How to Worship When You Don’t Feel Like It

5 ways to re-engage with worship when you feel disconnected.

“I’ll stand with arms high and heart abandoned,” you sing along with the worship leader. You try to stir yourself up to worship, closing your eyes and maybe even lifting your hands, but to be honest, you’re just not feeling it.

For many of us, worship is one of the key elements in our relationship and response to God. The majority of our church services have times of corporate sung worship, our music collections are saturated with worship albums, and people often know Bible verses not from reading the Scripture but from singing the words. This is, of course, a good thing. Worship is from God, and it is right that we offer songs of praise to Him.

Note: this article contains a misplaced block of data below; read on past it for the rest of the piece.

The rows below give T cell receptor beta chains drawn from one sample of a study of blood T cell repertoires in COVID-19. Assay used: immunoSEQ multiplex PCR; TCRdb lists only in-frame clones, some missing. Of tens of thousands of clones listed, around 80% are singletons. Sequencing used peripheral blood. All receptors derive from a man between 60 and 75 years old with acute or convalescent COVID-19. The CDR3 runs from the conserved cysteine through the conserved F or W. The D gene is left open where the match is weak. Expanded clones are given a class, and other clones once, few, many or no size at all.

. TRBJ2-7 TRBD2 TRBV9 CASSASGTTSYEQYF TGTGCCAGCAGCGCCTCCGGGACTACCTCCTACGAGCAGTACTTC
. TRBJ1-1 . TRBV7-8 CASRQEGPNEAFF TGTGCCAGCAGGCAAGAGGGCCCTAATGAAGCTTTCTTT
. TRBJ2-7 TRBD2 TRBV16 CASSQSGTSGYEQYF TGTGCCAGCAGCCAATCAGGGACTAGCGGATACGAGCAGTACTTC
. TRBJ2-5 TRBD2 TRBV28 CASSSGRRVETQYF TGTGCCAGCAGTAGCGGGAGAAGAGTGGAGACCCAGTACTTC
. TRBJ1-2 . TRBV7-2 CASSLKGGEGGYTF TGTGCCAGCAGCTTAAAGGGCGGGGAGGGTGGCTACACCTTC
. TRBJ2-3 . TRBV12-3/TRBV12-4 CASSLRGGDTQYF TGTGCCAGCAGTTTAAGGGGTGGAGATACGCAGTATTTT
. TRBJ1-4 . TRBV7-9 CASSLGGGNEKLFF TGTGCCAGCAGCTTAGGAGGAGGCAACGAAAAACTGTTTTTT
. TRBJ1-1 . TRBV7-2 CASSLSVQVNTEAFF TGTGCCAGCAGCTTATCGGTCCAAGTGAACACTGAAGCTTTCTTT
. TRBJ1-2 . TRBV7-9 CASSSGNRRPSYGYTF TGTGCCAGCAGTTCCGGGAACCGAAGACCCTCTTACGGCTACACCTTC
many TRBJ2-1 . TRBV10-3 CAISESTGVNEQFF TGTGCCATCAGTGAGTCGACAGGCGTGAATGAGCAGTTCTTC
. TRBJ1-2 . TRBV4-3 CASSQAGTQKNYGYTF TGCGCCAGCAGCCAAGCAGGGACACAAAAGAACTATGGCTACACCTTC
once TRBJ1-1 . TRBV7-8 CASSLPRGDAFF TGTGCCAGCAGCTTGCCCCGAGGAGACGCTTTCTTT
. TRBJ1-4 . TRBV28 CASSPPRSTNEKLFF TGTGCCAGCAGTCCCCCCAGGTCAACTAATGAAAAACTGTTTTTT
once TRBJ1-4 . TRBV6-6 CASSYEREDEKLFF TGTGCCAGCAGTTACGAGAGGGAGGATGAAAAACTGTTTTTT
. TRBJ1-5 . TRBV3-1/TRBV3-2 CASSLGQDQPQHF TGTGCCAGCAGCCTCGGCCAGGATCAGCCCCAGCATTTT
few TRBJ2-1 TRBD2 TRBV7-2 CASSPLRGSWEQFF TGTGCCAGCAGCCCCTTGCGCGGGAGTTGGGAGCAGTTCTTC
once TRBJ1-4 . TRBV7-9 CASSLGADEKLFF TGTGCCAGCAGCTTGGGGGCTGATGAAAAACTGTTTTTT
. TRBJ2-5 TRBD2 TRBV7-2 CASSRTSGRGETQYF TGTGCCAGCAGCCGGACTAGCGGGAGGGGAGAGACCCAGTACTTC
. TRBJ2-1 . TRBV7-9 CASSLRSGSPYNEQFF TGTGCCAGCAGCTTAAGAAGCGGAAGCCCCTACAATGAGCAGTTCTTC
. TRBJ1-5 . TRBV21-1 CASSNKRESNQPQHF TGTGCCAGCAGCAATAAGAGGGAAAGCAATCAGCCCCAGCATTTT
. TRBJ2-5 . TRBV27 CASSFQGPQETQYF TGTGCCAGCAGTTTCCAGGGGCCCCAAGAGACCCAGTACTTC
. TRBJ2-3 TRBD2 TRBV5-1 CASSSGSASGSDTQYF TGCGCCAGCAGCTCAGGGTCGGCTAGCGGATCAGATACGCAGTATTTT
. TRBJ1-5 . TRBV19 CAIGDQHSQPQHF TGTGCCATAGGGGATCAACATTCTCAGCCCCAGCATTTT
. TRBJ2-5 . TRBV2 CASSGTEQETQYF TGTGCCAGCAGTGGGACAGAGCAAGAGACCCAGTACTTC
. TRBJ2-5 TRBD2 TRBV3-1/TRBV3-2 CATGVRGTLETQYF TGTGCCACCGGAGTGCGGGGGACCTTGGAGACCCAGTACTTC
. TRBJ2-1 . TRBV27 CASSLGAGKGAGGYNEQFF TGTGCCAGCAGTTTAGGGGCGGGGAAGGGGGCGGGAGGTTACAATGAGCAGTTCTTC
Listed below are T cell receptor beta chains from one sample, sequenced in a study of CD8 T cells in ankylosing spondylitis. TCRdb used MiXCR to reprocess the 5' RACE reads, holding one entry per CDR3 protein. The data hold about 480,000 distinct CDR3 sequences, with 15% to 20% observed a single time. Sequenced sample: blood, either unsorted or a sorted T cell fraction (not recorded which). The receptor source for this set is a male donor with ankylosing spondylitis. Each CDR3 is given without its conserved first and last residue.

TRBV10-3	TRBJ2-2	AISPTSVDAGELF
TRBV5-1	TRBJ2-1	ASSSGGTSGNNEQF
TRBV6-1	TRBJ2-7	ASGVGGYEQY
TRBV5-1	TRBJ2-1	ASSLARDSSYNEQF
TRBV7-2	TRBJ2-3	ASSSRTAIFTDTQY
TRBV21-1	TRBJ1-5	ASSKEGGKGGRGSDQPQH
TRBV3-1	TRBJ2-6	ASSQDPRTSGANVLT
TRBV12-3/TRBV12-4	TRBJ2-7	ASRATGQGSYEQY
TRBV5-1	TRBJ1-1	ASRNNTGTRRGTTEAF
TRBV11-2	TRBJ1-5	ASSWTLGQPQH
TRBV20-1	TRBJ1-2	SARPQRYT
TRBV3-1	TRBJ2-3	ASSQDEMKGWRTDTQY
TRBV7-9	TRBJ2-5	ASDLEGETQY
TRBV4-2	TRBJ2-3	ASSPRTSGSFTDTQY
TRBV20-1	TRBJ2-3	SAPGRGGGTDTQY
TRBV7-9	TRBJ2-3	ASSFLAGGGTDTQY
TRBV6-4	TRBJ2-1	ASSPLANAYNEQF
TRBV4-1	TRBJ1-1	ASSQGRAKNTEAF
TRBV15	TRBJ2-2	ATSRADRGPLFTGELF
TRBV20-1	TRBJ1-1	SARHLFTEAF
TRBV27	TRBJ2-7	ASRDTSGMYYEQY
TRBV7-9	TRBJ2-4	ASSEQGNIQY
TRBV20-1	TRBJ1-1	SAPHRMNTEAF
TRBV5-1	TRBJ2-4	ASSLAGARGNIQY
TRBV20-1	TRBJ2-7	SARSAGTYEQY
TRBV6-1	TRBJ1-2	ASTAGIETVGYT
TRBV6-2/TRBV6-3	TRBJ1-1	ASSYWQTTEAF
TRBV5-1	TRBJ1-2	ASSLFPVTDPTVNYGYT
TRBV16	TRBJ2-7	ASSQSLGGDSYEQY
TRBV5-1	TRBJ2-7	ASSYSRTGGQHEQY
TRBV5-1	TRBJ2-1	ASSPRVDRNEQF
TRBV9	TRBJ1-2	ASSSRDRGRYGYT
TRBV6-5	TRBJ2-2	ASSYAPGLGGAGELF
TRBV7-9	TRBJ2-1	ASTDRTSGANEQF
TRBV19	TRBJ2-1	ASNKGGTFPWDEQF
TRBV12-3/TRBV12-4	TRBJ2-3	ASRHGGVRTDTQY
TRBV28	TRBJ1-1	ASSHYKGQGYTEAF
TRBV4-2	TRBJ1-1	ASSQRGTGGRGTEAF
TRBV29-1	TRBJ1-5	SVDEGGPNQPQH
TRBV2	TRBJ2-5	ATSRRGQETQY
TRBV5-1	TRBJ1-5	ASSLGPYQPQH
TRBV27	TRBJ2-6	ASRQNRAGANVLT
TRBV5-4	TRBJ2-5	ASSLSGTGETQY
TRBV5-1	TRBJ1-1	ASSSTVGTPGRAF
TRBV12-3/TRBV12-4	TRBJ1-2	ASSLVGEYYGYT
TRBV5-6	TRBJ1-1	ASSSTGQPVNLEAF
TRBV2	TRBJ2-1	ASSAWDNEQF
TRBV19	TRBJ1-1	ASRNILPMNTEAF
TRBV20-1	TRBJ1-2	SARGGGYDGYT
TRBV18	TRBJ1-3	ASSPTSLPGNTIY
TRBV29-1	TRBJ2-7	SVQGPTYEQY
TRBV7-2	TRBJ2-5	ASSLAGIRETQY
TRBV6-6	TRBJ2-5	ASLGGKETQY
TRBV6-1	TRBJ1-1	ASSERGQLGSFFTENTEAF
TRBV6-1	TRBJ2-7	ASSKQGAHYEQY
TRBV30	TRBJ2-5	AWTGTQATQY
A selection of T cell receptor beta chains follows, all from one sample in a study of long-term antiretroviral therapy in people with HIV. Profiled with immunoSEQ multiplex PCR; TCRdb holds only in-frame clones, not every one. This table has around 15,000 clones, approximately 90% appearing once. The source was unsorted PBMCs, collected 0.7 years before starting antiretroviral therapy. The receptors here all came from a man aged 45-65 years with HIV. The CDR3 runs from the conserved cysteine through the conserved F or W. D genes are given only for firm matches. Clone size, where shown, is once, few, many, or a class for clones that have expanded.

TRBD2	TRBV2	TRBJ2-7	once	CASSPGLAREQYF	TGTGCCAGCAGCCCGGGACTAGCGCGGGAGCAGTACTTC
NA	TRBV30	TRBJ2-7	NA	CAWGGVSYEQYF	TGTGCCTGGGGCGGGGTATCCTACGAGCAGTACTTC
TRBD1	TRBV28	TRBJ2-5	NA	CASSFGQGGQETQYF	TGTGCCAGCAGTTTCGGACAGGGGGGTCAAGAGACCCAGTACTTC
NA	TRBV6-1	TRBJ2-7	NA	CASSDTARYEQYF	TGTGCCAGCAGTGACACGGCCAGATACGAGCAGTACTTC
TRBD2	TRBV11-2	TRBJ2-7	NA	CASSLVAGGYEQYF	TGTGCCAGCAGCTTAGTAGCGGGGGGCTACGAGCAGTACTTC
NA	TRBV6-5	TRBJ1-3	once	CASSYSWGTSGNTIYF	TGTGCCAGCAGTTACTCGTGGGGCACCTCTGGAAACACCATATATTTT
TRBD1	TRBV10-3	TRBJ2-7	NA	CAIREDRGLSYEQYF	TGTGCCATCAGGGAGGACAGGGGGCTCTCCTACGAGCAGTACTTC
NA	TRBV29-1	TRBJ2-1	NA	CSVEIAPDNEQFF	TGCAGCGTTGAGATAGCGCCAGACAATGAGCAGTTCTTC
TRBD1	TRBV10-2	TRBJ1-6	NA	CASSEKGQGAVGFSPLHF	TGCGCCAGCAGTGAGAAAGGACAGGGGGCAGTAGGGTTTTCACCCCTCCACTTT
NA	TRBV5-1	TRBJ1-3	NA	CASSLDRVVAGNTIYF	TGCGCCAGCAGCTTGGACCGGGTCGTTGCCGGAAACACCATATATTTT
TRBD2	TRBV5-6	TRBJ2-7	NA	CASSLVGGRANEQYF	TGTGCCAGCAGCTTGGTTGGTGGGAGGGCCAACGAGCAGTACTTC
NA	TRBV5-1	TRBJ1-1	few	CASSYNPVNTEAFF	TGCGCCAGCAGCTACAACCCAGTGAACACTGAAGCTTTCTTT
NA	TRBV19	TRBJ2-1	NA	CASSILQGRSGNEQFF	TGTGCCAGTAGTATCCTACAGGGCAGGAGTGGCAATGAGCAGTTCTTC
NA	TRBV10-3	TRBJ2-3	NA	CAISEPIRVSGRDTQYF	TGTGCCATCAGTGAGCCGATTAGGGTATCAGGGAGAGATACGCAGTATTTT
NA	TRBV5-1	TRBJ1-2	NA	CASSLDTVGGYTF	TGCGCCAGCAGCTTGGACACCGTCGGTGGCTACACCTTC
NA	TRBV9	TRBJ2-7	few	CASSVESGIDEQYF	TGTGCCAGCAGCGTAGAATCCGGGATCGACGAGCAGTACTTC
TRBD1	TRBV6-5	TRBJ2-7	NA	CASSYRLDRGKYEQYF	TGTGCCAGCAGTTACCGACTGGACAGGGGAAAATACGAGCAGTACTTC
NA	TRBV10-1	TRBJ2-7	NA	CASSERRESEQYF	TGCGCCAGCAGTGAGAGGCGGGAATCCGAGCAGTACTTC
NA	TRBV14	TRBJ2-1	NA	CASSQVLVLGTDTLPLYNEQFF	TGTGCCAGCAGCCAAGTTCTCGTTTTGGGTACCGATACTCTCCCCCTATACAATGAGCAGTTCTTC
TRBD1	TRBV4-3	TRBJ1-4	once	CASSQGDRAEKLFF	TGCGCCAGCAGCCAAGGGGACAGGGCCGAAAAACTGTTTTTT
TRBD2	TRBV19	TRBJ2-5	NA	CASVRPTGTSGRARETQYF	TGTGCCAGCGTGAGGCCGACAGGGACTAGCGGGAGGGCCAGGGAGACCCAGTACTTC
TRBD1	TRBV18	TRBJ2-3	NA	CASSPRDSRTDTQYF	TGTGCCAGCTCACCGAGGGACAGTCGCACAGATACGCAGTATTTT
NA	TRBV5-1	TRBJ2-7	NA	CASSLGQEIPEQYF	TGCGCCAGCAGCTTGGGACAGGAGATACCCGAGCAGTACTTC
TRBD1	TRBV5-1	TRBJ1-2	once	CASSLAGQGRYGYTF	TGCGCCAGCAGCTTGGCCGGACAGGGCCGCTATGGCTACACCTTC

However, with worship playing such a big role in shaping our faith, what happens in those times when we don't feel like worshiping? What happens when you desperately try to engage with worship but nothing seems to happen? When there is no connection, no response, no affirmation that your worship is going somewhere?

Here are five small steps to help you reengage with worship and meet with God afresh.

1. Remember That Worship Isn't About How You Feel.

The Westminster Catechism puts it perfectly: "Man's chief aim is to glorify God." At the end of the day, worship isn't about how we feel. There is no doubt that worship does provoke an emotional response in us, and that is a good thing. We can find ourselves overwhelmed at the love of the Savior, comforted in times of need or reassured when the path seems dark.

At the end of the day, worship isn't about how we feel.

But these responses are not the purpose of worship. The reason we worship is to give God the glory and honor He deserves. We love because He first loved us, and we worship because He deserves the praise.